9. I agree with you. At first I was actually worried that the media would jump all over Brad and Angelina, and then Nancy Grace would start interrogating white parents that adopt black children, and there’d be experts giving statements and a huge backlash against Brad and adopted families and black children. I really hope that doesn’t happen. I didn’t find what he said to be offensive. He was just being ‘real’. I’m just glad that he takes the time to care for his daughters hair, and he has sense to know that her hair has different needs from his own. I think he’s just trying to educate other people about it. I always feel bad for black girls with white parents, because their hair usually looks bad (I’m just sayin’…) from putting on Suave gel and stuff like that. At least Z will have a healthy head of hair and smell good too. Now I better not catch him trying to “Just for Me” that little girls head!

  10. I’m glad he recognizes this…Too many non-black parents adopt black children and the poor little babies running around ashy with nappy hair because their parents don’t understand the upkeep of their black beauties. I don’t take offense to his comment. He is handling his business as a new daddy to a black child…I would love to be a fly on the wall as they learn the ins and outs of grooming a black child’s hair and person.

    Go BRAD!

  11. 70ssoulchild says:

    This just makes me love Brad even more! I totally agree with you Afrobella, what’s the fuss? Please! We have troops overseas fighting and we’re getting upset about “black-person hair” comment? Thank goodness Brad recognizes that Zahara’s hair needs are different than Maddox’s and Shiloh’s. He is truly in love with his children which is so refreshing to see. I’m thanking God that he and Angie haven’t tried to slap a “kiddie-kit” on Zahara’s beautiful hair. I’ll join you in that babysitting offer ;-)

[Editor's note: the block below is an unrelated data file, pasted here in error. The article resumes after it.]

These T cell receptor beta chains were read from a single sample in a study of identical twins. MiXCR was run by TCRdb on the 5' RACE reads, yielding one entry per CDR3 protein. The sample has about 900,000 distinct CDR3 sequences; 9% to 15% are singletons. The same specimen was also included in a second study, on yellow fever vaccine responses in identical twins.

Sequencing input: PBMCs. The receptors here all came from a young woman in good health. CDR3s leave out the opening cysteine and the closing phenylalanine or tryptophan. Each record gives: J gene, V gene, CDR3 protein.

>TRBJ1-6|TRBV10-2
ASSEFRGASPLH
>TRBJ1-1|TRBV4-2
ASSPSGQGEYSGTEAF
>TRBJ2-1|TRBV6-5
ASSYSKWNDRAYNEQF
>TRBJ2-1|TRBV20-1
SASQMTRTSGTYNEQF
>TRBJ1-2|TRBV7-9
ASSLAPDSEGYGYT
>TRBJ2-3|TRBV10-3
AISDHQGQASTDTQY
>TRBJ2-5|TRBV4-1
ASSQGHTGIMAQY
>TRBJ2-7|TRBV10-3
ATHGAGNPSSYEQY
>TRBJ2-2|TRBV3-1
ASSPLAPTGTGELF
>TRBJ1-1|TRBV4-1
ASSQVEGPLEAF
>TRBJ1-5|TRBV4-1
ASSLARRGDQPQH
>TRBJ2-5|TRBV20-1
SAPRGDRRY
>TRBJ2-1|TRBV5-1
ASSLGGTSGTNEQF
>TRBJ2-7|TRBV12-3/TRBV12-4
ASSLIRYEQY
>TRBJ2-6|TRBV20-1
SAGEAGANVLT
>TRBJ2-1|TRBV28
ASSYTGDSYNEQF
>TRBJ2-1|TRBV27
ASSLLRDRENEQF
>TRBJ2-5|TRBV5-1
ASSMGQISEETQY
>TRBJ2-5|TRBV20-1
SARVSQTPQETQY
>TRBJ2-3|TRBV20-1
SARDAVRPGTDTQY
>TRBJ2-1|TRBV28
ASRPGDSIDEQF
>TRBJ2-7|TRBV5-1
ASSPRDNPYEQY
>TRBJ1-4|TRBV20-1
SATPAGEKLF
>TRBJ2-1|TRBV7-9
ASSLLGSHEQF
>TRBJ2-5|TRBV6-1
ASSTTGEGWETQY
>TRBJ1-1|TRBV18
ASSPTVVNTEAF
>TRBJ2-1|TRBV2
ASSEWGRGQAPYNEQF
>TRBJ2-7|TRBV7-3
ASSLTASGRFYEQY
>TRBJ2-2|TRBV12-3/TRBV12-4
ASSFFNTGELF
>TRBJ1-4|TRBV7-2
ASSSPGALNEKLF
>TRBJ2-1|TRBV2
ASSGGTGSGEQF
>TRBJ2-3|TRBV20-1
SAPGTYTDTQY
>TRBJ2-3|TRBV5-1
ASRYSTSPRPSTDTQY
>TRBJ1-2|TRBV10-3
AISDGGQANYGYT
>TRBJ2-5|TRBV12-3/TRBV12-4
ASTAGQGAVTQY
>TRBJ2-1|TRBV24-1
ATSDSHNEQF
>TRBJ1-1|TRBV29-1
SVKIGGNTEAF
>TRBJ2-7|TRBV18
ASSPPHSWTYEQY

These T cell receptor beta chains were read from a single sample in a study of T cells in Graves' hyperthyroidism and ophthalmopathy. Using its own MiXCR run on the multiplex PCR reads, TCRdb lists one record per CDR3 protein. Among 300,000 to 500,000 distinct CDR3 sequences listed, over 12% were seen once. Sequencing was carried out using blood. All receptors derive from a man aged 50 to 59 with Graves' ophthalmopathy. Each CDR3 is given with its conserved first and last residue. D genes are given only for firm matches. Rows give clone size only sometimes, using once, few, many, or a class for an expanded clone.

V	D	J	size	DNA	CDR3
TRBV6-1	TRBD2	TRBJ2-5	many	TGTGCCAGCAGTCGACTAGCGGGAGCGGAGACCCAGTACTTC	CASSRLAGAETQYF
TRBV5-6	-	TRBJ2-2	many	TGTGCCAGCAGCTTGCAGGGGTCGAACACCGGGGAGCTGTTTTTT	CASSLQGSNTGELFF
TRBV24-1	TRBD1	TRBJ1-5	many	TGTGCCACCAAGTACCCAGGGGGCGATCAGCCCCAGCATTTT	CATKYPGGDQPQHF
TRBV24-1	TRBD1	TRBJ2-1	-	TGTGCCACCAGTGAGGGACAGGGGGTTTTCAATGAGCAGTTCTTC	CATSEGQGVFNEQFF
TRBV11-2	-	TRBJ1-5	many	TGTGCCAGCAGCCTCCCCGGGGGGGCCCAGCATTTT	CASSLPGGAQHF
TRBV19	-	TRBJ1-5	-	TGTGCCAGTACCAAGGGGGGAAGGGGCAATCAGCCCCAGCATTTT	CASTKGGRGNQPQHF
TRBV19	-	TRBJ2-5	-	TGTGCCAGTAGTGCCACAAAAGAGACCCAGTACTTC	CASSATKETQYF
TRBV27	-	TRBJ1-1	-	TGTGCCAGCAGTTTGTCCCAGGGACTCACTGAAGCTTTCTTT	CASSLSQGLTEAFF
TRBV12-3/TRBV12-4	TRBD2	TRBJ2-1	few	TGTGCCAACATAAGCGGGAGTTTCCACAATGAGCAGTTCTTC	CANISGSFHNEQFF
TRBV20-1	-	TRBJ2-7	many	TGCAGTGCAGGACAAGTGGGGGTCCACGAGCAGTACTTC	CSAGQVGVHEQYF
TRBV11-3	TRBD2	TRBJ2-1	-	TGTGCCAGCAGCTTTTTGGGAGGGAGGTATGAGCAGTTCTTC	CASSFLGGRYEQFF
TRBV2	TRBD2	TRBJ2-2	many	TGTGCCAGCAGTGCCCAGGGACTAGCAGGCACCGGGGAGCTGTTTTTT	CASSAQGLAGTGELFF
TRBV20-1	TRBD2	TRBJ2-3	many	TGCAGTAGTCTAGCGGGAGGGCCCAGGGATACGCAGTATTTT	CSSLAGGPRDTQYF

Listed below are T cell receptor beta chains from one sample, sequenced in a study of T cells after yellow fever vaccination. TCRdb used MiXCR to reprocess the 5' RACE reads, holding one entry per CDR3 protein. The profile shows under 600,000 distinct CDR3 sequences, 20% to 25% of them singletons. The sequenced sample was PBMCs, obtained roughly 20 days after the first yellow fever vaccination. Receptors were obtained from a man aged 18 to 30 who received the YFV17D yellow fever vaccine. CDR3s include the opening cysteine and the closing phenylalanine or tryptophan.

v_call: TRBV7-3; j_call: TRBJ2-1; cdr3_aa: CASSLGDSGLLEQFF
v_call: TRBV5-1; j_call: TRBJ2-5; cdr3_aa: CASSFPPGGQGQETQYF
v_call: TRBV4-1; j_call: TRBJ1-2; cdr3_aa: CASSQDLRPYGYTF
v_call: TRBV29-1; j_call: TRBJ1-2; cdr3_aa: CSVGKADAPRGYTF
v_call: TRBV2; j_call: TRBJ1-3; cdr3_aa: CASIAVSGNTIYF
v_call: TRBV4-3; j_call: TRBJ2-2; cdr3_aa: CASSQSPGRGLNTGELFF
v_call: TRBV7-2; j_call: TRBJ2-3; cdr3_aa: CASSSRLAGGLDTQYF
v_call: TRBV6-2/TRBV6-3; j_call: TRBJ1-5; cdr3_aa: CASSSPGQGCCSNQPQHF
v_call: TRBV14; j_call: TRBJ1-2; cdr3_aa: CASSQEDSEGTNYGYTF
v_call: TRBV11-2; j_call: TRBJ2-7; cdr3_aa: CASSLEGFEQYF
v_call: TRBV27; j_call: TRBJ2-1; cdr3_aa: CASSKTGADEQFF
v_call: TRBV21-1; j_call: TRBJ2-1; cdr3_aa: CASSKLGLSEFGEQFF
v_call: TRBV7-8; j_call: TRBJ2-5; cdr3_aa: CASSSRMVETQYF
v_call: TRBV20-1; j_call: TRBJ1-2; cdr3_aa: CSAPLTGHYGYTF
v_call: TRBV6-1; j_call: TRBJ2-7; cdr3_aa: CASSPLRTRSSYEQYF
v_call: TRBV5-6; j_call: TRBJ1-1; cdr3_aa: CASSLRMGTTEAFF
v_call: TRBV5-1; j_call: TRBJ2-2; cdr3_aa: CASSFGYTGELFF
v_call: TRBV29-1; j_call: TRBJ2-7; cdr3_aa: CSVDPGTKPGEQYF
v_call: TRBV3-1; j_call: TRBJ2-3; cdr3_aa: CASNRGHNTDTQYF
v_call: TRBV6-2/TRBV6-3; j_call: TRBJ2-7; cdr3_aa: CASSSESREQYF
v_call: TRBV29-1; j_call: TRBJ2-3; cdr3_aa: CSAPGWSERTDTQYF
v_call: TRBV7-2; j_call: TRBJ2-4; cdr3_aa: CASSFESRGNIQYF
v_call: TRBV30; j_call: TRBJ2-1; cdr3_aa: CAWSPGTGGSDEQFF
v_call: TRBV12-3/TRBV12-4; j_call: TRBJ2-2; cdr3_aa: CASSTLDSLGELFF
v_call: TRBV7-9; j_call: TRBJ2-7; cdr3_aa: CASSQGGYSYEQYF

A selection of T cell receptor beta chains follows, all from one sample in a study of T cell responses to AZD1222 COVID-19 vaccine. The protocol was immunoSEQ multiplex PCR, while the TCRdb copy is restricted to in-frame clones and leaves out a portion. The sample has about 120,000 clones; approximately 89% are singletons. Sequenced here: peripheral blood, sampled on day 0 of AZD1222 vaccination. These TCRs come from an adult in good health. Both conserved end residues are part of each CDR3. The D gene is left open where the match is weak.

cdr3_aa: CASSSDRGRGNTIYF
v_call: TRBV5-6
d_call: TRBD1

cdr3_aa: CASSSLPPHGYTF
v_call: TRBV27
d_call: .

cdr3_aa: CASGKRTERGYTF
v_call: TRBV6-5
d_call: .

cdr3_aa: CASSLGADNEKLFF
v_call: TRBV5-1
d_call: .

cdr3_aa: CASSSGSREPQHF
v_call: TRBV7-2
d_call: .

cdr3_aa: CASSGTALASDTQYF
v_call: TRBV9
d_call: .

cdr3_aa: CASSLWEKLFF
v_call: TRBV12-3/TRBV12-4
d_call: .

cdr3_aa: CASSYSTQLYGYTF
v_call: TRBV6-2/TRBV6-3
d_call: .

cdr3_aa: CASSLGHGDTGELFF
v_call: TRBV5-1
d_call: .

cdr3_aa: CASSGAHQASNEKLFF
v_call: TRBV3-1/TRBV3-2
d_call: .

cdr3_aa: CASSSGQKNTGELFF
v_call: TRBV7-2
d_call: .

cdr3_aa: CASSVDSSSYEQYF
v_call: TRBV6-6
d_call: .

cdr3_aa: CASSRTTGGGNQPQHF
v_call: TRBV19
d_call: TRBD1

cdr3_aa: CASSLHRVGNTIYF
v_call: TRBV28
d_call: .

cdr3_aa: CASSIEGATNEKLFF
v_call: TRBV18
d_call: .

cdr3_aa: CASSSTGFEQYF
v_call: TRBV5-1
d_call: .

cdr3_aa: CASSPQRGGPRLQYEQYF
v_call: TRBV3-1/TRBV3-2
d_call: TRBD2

12. I’m one more person co-signing what you’re saying Bella. I just went natural about a year ago and it’s been a struggle finding products that work on my hair because my old products made for relaxed hair only ain’t gettin’ it!

    I know a black couple that put a texturizer in their one-year-olds head because they said it was too rough to deal with. Trust me, if Brad and Angie had permed that girls hair, that would have set me off.

  13. Brad Pit is low on brain cells. He should have called Zahara’s hair “afro-textured”, which is what it is. Dumb-azz cracka!

  14. I def. feel that he could’ve worded it better. But ah well, at least it shows they’re using good grooming practices with the kids.

  15. People spend too much time worrying about politically correct terminology when they should really be focusing on the fact that at least Brad and Angie have recognized that Z has different needs and are willing to search and find them. They could have just mohawked her out like Maddox! And just look at how much trouble WE have trying to find products that work on our own hair. Personally as the mother of my own afro-american head of hair AND my daughter’s I’m happy to have one more person giving me suggestions! And to top it off he’s promoting a BLACK OWNED BUSINESS! He could have recommended some Ken Paves crap or something.